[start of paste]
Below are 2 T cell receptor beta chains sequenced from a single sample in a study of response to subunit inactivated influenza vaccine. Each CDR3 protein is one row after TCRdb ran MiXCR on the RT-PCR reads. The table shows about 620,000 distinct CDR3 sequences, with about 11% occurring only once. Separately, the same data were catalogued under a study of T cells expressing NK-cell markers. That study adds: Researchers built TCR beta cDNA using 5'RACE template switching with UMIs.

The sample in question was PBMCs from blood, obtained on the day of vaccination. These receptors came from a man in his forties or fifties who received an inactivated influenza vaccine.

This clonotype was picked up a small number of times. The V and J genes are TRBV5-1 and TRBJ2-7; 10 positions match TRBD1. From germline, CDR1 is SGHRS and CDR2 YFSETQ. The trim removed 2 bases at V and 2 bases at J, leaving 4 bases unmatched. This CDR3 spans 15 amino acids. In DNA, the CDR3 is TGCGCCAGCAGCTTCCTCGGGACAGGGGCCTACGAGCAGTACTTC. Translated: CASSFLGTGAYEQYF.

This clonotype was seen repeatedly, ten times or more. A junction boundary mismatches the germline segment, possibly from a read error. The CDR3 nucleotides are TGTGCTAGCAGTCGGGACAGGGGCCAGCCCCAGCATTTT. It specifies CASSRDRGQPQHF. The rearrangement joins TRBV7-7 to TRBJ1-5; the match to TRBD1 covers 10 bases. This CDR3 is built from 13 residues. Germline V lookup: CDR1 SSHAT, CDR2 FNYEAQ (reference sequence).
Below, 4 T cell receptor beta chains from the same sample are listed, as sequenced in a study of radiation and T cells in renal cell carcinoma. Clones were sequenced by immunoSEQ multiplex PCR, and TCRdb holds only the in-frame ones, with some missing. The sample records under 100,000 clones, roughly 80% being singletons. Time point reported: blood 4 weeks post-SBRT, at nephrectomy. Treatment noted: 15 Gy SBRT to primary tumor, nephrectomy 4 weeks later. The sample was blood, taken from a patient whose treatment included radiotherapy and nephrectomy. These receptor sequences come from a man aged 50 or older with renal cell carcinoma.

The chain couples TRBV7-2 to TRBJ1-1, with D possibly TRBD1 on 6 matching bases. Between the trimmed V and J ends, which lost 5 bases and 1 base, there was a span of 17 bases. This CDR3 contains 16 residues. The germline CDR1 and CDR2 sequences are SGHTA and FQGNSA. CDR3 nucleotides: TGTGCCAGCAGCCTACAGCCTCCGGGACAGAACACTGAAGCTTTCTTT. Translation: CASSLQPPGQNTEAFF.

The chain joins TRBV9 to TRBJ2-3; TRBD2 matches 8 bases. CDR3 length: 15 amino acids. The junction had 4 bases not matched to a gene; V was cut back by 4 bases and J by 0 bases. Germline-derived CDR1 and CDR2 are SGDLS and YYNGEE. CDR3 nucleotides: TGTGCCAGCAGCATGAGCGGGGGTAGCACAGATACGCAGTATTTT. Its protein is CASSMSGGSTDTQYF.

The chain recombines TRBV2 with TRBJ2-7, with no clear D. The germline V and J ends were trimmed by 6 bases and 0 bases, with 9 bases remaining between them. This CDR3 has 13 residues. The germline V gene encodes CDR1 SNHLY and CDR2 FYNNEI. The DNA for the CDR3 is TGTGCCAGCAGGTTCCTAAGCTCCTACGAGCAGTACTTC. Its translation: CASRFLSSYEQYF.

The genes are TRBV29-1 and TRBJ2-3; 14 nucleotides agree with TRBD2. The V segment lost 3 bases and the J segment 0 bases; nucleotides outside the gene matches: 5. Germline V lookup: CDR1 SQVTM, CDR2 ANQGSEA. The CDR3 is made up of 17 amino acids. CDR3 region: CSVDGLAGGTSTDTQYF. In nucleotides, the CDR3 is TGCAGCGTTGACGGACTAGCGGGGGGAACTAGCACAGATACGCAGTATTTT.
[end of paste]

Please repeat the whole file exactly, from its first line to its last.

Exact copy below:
Below are 2 T cell receptor beta chains sequenced from a single sample in a study of response to subunit inactivated influenza vaccine. Each CDR3 protein is one row after TCRdb ran MiXCR on the RT-PCR reads. The table shows about 620,000 distinct CDR3 sequences, with about 11% occurring only once. Separately, the same data were catalogued under a study of T cells expressing NK-cell markers. That study adds: Researchers built TCR beta cDNA using 5'RACE template switching with UMIs.

The sample in question was PBMCs from blood, obtained on the day of vaccination. These receptors came from a man in his forties or fifties who received an inactivated influenza vaccine.

This clonotype was picked up a small number of times. The V and J genes are TRBV5-1 and TRBJ2-7; 10 positions match TRBD1. From germline, CDR1 is SGHRS and CDR2 YFSETQ. The trim removed 2 bases at V and 2 bases at J, leaving 4 bases unmatched. This CDR3 spans 15 amino acids. In DNA, the CDR3 is TGCGCCAGCAGCTTCCTCGGGACAGGGGCCTACGAGCAGTACTTC. Translated: CASSFLGTGAYEQYF.

This clonotype was seen repeatedly, ten times or more. A junction boundary mismatches the germline segment, possibly from a read error. The CDR3 nucleotides are TGTGCTAGCAGTCGGGACAGGGGCCAGCCCCAGCATTTT. It specifies CASSRDRGQPQHF. The rearrangement joins TRBV7-7 to TRBJ1-5; the match to TRBD1 covers 10 bases. This CDR3 is built from 13 residues. Germline V lookup: CDR1 SSHAT, CDR2 FNYEAQ (reference sequence).
Below, 4 T cell receptor beta chains from the same sample are listed, as sequenced in a study of radiation and T cells in renal cell carcinoma. Clones were sequenced by immunoSEQ multiplex PCR, and TCRdb holds only the in-frame ones, with some missing. The sample records under 100,000 clones, roughly 80% being singletons. Time point reported: blood 4 weeks post-SBRT, at nephrectomy. Treatment noted: 15 Gy SBRT to primary tumor, nephrectomy 4 weeks later. The sample was blood, taken from a patient whose treatment included radiotherapy and nephrectomy. These receptor sequences come from a man aged 50 or older with renal cell carcinoma.

The chain couples TRBV7-2 to TRBJ1-1, with D possibly TRBD1 on 6 matching bases. Between the trimmed V and J ends, which lost 5 bases and 1 base, there was a span of 17 bases. This CDR3 contains 16 residues. The germline CDR1 and CDR2 sequences are SGHTA and FQGNSA. CDR3 nucleotides: TGTGCCAGCAGCCTACAGCCTCCGGGACAGAACACTGAAGCTTTCTTT. Translation: CASSLQPPGQNTEAFF.

The chain joins TRBV9 to TRBJ2-3; TRBD2 matches 8 bases. CDR3 length: 15 amino acids. The junction had 4 bases not matched to a gene; V was cut back by 4 bases and J by 0 bases. Germline-derived CDR1 and CDR2 are SGDLS and YYNGEE. CDR3 nucleotides: TGTGCCAGCAGCATGAGCGGGGGTAGCACAGATACGCAGTATTTT. Its protein is CASSMSGGSTDTQYF.

The chain recombines TRBV2 with TRBJ2-7, with no clear D. The germline V and J ends were trimmed by 6 bases and 0 bases, with 9 bases remaining between them. This CDR3 has 13 residues. The germline V gene encodes CDR1 SNHLY and CDR2 FYNNEI. The DNA for the CDR3 is TGTGCCAGCAGGTTCCTAAGCTCCTACGAGCAGTACTTC. Its translation: CASRFLSSYEQYF.

The genes are TRBV29-1 and TRBJ2-3; 14 nucleotides agree with TRBD2. The V segment lost 3 bases and the J segment 0 bases; nucleotides outside the gene matches: 5. Germline V lookup: CDR1 SQVTM, CDR2 ANQGSEA. The CDR3 is made up of 17 amino acids. CDR3 region: CSVDGLAGGTSTDTQYF. In nucleotides, the CDR3 is TGCAGCGTTGACGGACTAGCGGGGGGAACTAGCACAGATACGCAGTATTTT.